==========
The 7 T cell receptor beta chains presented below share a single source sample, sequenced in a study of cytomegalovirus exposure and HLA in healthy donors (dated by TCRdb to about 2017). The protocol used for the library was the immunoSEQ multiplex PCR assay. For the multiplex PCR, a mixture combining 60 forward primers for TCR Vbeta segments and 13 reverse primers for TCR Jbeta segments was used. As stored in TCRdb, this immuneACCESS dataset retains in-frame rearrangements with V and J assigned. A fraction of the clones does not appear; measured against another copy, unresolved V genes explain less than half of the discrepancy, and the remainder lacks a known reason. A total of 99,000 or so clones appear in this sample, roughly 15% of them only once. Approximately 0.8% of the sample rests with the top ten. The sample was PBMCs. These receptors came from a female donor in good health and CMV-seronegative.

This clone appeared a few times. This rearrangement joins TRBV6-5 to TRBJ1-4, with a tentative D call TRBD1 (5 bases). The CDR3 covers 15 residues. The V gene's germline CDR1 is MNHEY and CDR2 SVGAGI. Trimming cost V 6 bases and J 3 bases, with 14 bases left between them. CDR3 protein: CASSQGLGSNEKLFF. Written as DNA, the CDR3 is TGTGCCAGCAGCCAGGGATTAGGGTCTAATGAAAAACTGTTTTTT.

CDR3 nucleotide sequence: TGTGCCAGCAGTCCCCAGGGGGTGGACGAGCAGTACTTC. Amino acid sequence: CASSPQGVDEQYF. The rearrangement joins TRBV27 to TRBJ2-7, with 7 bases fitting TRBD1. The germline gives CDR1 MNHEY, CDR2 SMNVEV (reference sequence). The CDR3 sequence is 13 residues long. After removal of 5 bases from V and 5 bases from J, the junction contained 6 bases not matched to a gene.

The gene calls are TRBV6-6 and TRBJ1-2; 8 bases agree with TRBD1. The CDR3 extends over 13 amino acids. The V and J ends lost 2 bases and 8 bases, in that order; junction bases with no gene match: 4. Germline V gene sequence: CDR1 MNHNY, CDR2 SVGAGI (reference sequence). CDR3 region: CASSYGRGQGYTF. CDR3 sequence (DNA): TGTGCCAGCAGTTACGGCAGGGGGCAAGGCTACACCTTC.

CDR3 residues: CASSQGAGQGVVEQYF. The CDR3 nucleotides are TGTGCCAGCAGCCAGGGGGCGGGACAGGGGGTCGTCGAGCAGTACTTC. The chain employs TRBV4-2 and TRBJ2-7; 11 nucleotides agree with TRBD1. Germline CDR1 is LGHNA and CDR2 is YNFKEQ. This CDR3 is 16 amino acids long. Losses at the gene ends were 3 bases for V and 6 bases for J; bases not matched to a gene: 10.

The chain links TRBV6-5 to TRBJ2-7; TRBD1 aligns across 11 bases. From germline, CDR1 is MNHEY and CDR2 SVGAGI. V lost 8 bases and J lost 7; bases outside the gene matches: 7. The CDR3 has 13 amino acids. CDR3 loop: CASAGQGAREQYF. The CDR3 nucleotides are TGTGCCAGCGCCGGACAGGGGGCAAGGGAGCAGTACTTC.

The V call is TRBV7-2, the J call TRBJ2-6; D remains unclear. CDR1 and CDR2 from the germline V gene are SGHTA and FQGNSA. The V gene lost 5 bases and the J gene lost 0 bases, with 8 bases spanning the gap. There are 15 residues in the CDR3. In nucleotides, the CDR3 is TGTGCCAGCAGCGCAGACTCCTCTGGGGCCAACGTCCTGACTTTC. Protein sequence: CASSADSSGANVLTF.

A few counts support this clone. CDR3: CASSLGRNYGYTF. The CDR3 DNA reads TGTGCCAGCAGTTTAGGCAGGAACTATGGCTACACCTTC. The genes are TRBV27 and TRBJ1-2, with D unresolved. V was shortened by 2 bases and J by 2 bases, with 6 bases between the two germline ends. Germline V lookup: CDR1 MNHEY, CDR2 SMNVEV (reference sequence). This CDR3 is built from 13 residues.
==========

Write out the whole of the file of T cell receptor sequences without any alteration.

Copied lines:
The 7 T cell receptor beta chains presented below share a single source sample, sequenced in a study of cytomegalovirus exposure and HLA in healthy donors (dated by TCRdb to about 2017). The protocol used for the library was the immunoSEQ multiplex PCR assay. For the multiplex PCR, a mixture combining 60 forward primers for TCR Vbeta segments and 13 reverse primers for TCR Jbeta segments was used. As stored in TCRdb, this immuneACCESS dataset retains in-frame rearrangements with V and J assigned. A fraction of the clones does not appear; measured against another copy, unresolved V genes explain less than half of the discrepancy, and the remainder lacks a known reason. A total of 99,000 or so clones appear in this sample, roughly 15% of them only once. Approximately 0.8% of the sample rests with the top ten. The sample was PBMCs. These receptors came from a female donor in good health and CMV-seronegative.

This clone appeared a few times. This rearrangement joins TRBV6-5 to TRBJ1-4, with a tentative D call TRBD1 (5 bases). The CDR3 covers 15 residues. The V gene's germline CDR1 is MNHEY and CDR2 SVGAGI. Trimming cost V 6 bases and J 3 bases, with 14 bases left between them. CDR3 protein: CASSQGLGSNEKLFF. Written as DNA, the CDR3 is TGTGCCAGCAGCCAGGGATTAGGGTCTAATGAAAAACTGTTTTTT.

CDR3 nucleotide sequence: TGTGCCAGCAGTCCCCAGGGGGTGGACGAGCAGTACTTC. Amino acid sequence: CASSPQGVDEQYF. The rearrangement joins TRBV27 to TRBJ2-7, with 7 bases fitting TRBD1. The germline gives CDR1 MNHEY, CDR2 SMNVEV (reference sequence). The CDR3 sequence is 13 residues long. After removal of 5 bases from V and 5 bases from J, the junction contained 6 bases not matched to a gene.

The gene calls are TRBV6-6 and TRBJ1-2; 8 bases agree with TRBD1. The CDR3 extends over 13 amino acids. The V and J ends lost 2 bases and 8 bases, in that order; junction bases with no gene match: 4. Germline V gene sequence: CDR1 MNHNY, CDR2 SVGAGI (reference sequence). CDR3 region: CASSYGRGQGYTF. CDR3 sequence (DNA): TGTGCCAGCAGTTACGGCAGGGGGCAAGGCTACACCTTC.

CDR3 residues: CASSQGAGQGVVEQYF. The CDR3 nucleotides are TGTGCCAGCAGCCAGGGGGCGGGACAGGGGGTCGTCGAGCAGTACTTC. The chain employs TRBV4-2 and TRBJ2-7; 11 nucleotides agree with TRBD1. Germline CDR1 is LGHNA and CDR2 is YNFKEQ. This CDR3 is 16 amino acids long. Losses at the gene ends were 3 bases for V and 6 bases for J; bases not matched to a gene: 10.

The chain links TRBV6-5 to TRBJ2-7; TRBD1 aligns across 11 bases. From germline, CDR1 is MNHEY and CDR2 SVGAGI. V lost 8 bases and J lost 7; bases outside the gene matches: 7. The CDR3 has 13 amino acids. CDR3 loop: CASAGQGAREQYF. The CDR3 nucleotides are TGTGCCAGCGCCGGACAGGGGGCAAGGGAGCAGTACTTC.

The V call is TRBV7-2, the J call TRBJ2-6; D remains unclear. CDR1 and CDR2 from the germline V gene are SGHTA and FQGNSA. The V gene lost 5 bases and the J gene lost 0 bases, with 8 bases spanning the gap. There are 15 residues in the CDR3. In nucleotides, the CDR3 is TGTGCCAGCAGCGCAGACTCCTCTGGGGCCAACGTCCTGACTTTC. Protein sequence: CASSADSSGANVLTF.

A few counts support this clone. CDR3: CASSLGRNYGYTF. The CDR3 DNA reads TGTGCCAGCAGTTTAGGCAGGAACTATGGCTACACCTTC. The genes are TRBV27 and TRBJ1-2, with D unresolved. V was shortened by 2 bases and J by 2 bases, with 6 bases between the two germline ends. Germline V lookup: CDR1 MNHEY, CDR2 SMNVEV (reference sequence). This CDR3 is built from 13 residues.